Below: 1st photo - The banner petal is folded along a front to back axis and is colored from creamy to reddish brown. 2nd photo - a leaf with 7 leaflets - always an odd number.
Below: The two keel petals enclose the reproductive parts of the flower. 1st photo - with the lateral petals held back you see how the stamens and style curve inside the keel petals. 2nd photo - with the keel removed the connected filaments of the stamens are visible.
Notes: Groundnut is indigenous to the Garden area. Eloise Butler catalogued it on Sept. 6, 1907 using the older name of Apios tuberosa. Martha Crone planted it in 1946 and '49. Groundnut is native to a number of scattered counties in Minnesota, mostly in the eastern half of the state. It is found in North America from the east coast westward into the Great Plains.
Uses: The plant has a history of human use. It can also be used as an ornamental, but can become invasive. Groundnuts are a good source of carbohydrates and contain between 13 and 17 percent protein by dry weight - about three times as much as potatoes. Groundnut was used a food source by many Native American groups in the eastern parts of the country and west to the wet parts of the prairies where there is a record of its use by the Omaha, Dakota, Santee Sioux, Cheyenne, Osage, Pawnee and Hidatsa. It was also an important food source for the New England Colonists once they discovered it. Captain John Smith wrote about them in his Virginia. Tubers are best when gathered in the late fall and winter, however it takes two to three years for them to reach harvesting size.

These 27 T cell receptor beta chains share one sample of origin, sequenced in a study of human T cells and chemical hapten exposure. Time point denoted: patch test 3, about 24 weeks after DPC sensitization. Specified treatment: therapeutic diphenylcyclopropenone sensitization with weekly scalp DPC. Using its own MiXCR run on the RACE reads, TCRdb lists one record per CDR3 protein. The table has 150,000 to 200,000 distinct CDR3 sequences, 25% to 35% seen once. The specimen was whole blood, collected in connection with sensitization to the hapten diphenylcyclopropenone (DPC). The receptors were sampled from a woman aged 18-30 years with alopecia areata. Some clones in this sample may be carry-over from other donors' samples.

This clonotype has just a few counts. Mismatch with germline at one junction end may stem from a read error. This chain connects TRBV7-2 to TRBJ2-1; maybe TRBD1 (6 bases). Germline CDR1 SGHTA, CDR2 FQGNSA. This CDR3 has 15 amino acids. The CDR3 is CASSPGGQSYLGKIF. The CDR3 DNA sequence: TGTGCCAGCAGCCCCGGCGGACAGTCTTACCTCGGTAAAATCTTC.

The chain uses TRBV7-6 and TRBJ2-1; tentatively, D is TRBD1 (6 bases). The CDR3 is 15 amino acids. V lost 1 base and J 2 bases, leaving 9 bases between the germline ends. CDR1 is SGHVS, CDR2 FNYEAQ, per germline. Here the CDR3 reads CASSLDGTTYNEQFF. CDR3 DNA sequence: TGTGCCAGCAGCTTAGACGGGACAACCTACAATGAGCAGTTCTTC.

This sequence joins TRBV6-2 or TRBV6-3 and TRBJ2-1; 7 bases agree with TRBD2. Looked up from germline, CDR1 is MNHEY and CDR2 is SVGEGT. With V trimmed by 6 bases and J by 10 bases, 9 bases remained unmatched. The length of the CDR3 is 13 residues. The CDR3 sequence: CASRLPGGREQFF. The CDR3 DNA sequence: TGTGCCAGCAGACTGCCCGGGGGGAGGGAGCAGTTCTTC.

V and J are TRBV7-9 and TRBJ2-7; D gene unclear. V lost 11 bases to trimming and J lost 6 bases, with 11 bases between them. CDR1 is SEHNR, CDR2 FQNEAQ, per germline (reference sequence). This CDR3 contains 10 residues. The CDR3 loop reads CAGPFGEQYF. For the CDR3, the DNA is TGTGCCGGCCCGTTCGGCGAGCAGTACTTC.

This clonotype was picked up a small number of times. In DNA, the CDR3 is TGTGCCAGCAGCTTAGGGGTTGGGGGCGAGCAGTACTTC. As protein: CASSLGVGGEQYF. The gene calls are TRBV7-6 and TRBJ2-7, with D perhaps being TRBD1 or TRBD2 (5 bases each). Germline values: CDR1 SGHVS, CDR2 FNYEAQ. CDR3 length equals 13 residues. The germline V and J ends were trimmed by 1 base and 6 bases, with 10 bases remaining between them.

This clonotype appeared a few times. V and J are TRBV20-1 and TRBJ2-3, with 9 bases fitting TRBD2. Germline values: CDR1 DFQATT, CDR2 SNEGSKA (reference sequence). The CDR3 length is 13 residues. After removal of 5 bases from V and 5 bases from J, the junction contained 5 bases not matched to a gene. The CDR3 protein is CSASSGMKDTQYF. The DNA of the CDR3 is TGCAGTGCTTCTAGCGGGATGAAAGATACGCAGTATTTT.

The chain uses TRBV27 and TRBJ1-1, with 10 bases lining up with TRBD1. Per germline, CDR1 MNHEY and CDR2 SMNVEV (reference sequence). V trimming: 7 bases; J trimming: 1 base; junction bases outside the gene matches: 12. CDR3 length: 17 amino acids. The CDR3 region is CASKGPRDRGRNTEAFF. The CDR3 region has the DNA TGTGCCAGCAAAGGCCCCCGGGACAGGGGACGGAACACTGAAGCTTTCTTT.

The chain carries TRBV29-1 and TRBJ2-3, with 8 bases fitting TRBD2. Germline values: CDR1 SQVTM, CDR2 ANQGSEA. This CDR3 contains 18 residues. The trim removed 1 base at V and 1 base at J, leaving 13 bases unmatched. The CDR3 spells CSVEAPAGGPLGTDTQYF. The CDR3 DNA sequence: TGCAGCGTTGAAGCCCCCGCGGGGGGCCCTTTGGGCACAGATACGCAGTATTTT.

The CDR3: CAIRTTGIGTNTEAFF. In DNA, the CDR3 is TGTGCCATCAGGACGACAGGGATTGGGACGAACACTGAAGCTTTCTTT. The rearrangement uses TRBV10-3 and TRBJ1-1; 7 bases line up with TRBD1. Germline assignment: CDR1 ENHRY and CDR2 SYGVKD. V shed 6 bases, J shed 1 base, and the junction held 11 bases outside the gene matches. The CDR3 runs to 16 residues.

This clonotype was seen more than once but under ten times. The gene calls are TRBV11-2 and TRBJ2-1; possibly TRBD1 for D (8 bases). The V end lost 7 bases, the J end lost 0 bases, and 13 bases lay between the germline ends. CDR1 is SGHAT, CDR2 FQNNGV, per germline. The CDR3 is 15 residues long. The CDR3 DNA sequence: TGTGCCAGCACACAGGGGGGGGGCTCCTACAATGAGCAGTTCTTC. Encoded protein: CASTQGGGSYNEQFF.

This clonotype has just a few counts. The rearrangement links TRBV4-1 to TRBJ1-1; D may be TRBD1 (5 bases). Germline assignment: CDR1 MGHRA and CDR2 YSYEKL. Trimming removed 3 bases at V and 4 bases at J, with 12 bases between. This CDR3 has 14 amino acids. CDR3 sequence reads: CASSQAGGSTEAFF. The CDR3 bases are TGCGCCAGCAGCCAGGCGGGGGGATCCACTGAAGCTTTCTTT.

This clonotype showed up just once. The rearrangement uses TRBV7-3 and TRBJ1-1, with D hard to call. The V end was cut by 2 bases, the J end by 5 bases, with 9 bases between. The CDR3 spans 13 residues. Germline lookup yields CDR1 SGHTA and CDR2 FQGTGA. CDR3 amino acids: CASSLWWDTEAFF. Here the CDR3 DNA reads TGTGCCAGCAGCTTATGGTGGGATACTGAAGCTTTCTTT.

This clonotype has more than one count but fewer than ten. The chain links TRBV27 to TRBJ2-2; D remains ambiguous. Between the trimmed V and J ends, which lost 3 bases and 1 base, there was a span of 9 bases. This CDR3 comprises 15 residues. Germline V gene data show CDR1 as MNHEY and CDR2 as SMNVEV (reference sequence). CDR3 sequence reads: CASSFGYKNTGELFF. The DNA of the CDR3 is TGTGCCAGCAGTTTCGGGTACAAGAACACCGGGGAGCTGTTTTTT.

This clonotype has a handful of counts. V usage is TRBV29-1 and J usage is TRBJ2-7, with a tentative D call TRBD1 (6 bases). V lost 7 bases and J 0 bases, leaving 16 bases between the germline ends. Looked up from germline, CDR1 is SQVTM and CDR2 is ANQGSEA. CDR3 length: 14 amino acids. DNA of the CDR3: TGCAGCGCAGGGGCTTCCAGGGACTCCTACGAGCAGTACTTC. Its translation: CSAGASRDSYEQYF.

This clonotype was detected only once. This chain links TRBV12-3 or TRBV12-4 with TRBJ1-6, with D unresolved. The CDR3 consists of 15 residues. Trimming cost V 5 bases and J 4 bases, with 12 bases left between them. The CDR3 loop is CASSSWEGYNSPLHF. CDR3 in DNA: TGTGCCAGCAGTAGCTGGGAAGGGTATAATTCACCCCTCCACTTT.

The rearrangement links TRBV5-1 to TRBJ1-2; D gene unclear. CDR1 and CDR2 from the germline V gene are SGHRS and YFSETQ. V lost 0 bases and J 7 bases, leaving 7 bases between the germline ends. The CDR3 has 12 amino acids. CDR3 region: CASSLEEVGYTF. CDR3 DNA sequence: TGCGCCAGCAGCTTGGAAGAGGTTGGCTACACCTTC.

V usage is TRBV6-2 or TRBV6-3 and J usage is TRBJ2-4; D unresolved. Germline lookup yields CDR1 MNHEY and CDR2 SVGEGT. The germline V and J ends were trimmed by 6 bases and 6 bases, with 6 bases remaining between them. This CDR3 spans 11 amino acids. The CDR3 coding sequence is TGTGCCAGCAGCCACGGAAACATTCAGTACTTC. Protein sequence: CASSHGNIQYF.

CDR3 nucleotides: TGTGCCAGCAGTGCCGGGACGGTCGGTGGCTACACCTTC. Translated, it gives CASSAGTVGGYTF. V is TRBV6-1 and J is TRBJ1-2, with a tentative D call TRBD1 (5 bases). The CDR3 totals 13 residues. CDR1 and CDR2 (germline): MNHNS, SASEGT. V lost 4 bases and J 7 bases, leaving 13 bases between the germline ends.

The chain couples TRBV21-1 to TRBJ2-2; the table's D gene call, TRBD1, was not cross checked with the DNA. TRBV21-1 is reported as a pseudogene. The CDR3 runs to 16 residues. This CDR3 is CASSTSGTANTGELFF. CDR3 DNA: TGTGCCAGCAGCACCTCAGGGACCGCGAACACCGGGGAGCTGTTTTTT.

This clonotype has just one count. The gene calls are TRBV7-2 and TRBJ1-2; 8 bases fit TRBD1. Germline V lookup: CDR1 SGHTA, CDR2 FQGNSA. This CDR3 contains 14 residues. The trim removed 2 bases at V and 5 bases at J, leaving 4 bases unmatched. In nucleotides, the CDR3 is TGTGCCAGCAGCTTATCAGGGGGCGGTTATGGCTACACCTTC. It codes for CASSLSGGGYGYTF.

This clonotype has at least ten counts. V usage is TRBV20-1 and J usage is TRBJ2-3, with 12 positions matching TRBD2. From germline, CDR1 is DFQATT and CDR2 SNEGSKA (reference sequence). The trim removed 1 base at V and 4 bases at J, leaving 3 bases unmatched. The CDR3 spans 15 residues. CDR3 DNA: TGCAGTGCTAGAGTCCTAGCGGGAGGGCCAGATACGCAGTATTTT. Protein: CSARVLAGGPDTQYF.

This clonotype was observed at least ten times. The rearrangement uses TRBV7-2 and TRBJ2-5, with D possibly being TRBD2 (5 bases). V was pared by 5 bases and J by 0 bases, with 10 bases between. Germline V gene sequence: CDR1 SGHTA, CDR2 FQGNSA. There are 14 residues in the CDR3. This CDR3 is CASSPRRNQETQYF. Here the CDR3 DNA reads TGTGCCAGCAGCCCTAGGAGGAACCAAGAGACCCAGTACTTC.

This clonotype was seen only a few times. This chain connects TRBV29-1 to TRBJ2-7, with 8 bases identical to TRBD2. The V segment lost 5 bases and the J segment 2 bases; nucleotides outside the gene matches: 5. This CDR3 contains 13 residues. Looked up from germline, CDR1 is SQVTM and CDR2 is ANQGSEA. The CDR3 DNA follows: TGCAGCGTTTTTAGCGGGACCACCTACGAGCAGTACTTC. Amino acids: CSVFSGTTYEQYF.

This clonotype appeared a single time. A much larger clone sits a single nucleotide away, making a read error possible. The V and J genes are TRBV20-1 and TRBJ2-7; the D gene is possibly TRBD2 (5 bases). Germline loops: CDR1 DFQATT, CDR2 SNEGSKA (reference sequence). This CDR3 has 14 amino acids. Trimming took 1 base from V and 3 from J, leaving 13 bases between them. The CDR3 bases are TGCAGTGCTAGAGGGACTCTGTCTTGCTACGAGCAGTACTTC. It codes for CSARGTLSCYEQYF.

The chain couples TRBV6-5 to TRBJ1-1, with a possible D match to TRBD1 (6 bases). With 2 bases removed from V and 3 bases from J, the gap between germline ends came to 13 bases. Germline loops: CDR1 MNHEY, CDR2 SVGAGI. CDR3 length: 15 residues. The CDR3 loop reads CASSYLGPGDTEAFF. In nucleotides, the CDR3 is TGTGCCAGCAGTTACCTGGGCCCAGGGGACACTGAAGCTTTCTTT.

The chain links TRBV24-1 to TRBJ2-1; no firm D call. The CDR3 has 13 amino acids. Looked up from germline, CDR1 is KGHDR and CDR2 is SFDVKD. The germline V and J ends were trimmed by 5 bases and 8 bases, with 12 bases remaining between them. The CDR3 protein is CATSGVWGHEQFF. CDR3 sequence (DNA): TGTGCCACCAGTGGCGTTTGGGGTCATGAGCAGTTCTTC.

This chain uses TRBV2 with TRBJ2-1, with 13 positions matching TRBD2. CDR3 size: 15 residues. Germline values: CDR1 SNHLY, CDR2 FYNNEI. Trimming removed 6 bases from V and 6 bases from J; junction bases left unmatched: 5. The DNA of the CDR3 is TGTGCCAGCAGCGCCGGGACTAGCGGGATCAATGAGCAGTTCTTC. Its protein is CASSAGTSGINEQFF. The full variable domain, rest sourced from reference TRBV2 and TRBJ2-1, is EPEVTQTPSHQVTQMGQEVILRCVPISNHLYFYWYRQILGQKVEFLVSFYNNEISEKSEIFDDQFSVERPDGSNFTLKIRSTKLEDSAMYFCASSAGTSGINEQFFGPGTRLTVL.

Roasted or boiled - two differing opinions: Edwin Way Teale in his book A Walk Through the Year, writes they are best roasted, as boiling them releases a fluid that becomes glue like when heated by boiling. This residue coats your teeth and the inside of pots, requiring a strong cleaner and cleaning pad to remove. Henry Thoreau, in his journal, preferred them boiled - perhaps he liked the glue.
Cultivation as a crop has been unsuccessful as the tubers lie close to the ground surface making cultivation difficult, plus it takes three years for a good crop. Not fast enough for today's growers. Fernald has many details on historical use (Ref. #6). It has also been noted that about 5% of the people who eat Groundnut will have a reaction to it on the second or third and every subsequent eating. Here is a modern article about the food use of Groundnut (PDF).
References: Plant characteristics are generally from sources 1A, 32, W2, W3, W7 & W8 plus others as specifically applied. Distribution principally from W1, W2 and 28C. Planting history generally from 1, 4 & 4a. Other sources by specific reference. See Reference List for details.
Identification booklet for most of the flowering forbs and small flowering shrubs of the Eloise Butler Wildflower Garden. Details Here.
Friends of the Wild Flower Garden, Inc. Text and photos are by G. D. Bebeau unless otherwise credited. "www.friendsofthewildflowergarden.org"